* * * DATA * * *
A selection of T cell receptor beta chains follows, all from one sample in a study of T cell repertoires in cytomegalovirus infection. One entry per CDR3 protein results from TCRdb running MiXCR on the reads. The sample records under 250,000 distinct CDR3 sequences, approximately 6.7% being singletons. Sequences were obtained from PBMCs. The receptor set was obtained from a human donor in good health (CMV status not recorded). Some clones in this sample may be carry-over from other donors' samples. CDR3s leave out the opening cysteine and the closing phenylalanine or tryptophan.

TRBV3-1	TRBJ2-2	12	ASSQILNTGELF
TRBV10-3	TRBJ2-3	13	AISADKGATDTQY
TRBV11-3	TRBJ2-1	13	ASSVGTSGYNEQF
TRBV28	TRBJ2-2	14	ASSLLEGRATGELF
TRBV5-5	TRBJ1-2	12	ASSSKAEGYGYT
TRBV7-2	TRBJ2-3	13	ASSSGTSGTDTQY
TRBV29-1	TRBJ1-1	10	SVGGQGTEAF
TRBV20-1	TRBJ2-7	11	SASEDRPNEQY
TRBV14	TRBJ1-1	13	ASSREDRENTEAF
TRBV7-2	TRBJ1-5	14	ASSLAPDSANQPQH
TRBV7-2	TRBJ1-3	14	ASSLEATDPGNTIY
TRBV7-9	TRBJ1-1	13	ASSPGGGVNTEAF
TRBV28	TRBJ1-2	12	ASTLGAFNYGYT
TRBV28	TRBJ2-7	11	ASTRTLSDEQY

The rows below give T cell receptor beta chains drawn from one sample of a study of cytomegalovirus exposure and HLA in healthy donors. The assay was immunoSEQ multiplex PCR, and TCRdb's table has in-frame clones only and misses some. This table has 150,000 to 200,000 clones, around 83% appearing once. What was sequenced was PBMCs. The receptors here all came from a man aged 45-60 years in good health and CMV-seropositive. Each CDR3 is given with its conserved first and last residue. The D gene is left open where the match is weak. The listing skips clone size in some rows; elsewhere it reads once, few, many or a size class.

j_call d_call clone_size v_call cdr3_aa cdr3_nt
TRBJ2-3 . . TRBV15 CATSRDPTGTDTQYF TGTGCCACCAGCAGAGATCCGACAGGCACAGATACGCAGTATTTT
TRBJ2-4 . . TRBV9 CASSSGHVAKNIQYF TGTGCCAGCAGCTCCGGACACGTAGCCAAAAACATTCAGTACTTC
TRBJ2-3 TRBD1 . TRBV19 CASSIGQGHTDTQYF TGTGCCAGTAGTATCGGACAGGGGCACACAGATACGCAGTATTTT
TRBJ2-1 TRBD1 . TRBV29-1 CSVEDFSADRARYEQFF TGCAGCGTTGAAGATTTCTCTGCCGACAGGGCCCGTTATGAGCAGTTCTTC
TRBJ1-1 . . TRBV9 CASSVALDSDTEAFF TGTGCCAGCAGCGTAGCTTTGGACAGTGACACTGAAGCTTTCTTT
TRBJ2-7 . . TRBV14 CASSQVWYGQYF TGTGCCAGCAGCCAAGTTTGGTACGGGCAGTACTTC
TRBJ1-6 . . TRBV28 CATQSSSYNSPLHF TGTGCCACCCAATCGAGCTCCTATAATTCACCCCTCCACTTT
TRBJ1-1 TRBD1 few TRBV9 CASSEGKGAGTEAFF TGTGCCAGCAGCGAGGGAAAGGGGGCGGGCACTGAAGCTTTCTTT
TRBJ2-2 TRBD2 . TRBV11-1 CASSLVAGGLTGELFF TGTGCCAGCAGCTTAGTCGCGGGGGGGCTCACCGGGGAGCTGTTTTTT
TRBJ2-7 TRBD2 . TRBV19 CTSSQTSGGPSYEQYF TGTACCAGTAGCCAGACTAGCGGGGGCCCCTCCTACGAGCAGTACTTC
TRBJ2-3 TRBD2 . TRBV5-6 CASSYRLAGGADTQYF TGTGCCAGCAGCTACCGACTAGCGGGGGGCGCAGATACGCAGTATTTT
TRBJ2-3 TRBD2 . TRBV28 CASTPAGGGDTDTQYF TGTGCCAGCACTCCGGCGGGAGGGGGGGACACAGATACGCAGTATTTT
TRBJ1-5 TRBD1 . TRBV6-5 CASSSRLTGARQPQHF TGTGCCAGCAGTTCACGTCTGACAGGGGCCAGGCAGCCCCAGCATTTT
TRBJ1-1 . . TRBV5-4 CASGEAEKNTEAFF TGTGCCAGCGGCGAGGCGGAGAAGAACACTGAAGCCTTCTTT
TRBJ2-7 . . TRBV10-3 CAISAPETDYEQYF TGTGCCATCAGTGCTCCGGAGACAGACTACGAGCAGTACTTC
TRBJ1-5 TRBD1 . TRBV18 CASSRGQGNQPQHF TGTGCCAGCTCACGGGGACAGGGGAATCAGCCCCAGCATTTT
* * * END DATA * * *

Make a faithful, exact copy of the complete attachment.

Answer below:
A selection of T cell receptor beta chains follows, all from one sample in a study of T cell repertoires in cytomegalovirus infection. One entry per CDR3 protein results from TCRdb running MiXCR on the reads. The sample records under 250,000 distinct CDR3 sequences, approximately 6.7% being singletons. Sequences were obtained from PBMCs. The receptor set was obtained from a human donor in good health (CMV status not recorded). Some clones in this sample may be carry-over from other donors' samples. CDR3s leave out the opening cysteine and the closing phenylalanine or tryptophan.

TRBV3-1	TRBJ2-2	12	ASSQILNTGELF
TRBV10-3	TRBJ2-3	13	AISADKGATDTQY
TRBV11-3	TRBJ2-1	13	ASSVGTSGYNEQF
TRBV28	TRBJ2-2	14	ASSLLEGRATGELF
TRBV5-5	TRBJ1-2	12	ASSSKAEGYGYT
TRBV7-2	TRBJ2-3	13	ASSSGTSGTDTQY
TRBV29-1	TRBJ1-1	10	SVGGQGTEAF
TRBV20-1	TRBJ2-7	11	SASEDRPNEQY
TRBV14	TRBJ1-1	13	ASSREDRENTEAF
TRBV7-2	TRBJ1-5	14	ASSLAPDSANQPQH
TRBV7-2	TRBJ1-3	14	ASSLEATDPGNTIY
TRBV7-9	TRBJ1-1	13	ASSPGGGVNTEAF
TRBV28	TRBJ1-2	12	ASTLGAFNYGYT
TRBV28	TRBJ2-7	11	ASTRTLSDEQY

The rows below give T cell receptor beta chains drawn from one sample of a study of cytomegalovirus exposure and HLA in healthy donors. The assay was immunoSEQ multiplex PCR, and TCRdb's table has in-frame clones only and misses some. This table has 150,000 to 200,000 clones, around 83% appearing once. What was sequenced was PBMCs. The receptors here all came from a man aged 45-60 years in good health and CMV-seropositive. Each CDR3 is given with its conserved first and last residue. The D gene is left open where the match is weak. The listing skips clone size in some rows; elsewhere it reads once, few, many or a size class.

j_call d_call clone_size v_call cdr3_aa cdr3_nt
TRBJ2-3 . . TRBV15 CATSRDPTGTDTQYF TGTGCCACCAGCAGAGATCCGACAGGCACAGATACGCAGTATTTT
TRBJ2-4 . . TRBV9 CASSSGHVAKNIQYF TGTGCCAGCAGCTCCGGACACGTAGCCAAAAACATTCAGTACTTC
TRBJ2-3 TRBD1 . TRBV19 CASSIGQGHTDTQYF TGTGCCAGTAGTATCGGACAGGGGCACACAGATACGCAGTATTTT
TRBJ2-1 TRBD1 . TRBV29-1 CSVEDFSADRARYEQFF TGCAGCGTTGAAGATTTCTCTGCCGACAGGGCCCGTTATGAGCAGTTCTTC
TRBJ1-1 . . TRBV9 CASSVALDSDTEAFF TGTGCCAGCAGCGTAGCTTTGGACAGTGACACTGAAGCTTTCTTT
TRBJ2-7 . . TRBV14 CASSQVWYGQYF TGTGCCAGCAGCCAAGTTTGGTACGGGCAGTACTTC
TRBJ1-6 . . TRBV28 CATQSSSYNSPLHF TGTGCCACCCAATCGAGCTCCTATAATTCACCCCTCCACTTT
TRBJ1-1 TRBD1 few TRBV9 CASSEGKGAGTEAFF TGTGCCAGCAGCGAGGGAAAGGGGGCGGGCACTGAAGCTTTCTTT
TRBJ2-2 TRBD2 . TRBV11-1 CASSLVAGGLTGELFF TGTGCCAGCAGCTTAGTCGCGGGGGGGCTCACCGGGGAGCTGTTTTTT
TRBJ2-7 TRBD2 . TRBV19 CTSSQTSGGPSYEQYF TGTACCAGTAGCCAGACTAGCGGGGGCCCCTCCTACGAGCAGTACTTC
TRBJ2-3 TRBD2 . TRBV5-6 CASSYRLAGGADTQYF TGTGCCAGCAGCTACCGACTAGCGGGGGGCGCAGATACGCAGTATTTT
TRBJ2-3 TRBD2 . TRBV28 CASTPAGGGDTDTQYF TGTGCCAGCACTCCGGCGGGAGGGGGGGACACAGATACGCAGTATTTT
TRBJ1-5 TRBD1 . TRBV6-5 CASSSRLTGARQPQHF TGTGCCAGCAGTTCACGTCTGACAGGGGCCAGGCAGCCCCAGCATTTT
TRBJ1-1 . . TRBV5-4 CASGEAEKNTEAFF TGTGCCAGCGGCGAGGCGGAGAAGAACACTGAAGCCTTCTTT
TRBJ2-7 . . TRBV10-3 CAISAPETDYEQYF TGTGCCATCAGTGCTCCGGAGACAGACTACGAGCAGTACTTC
TRBJ1-5 TRBD1 . TRBV18 CASSRGQGNQPQHF TGTGCCAGCTCACGGGGACAGGGGAATCAGCCCCAGCATTTT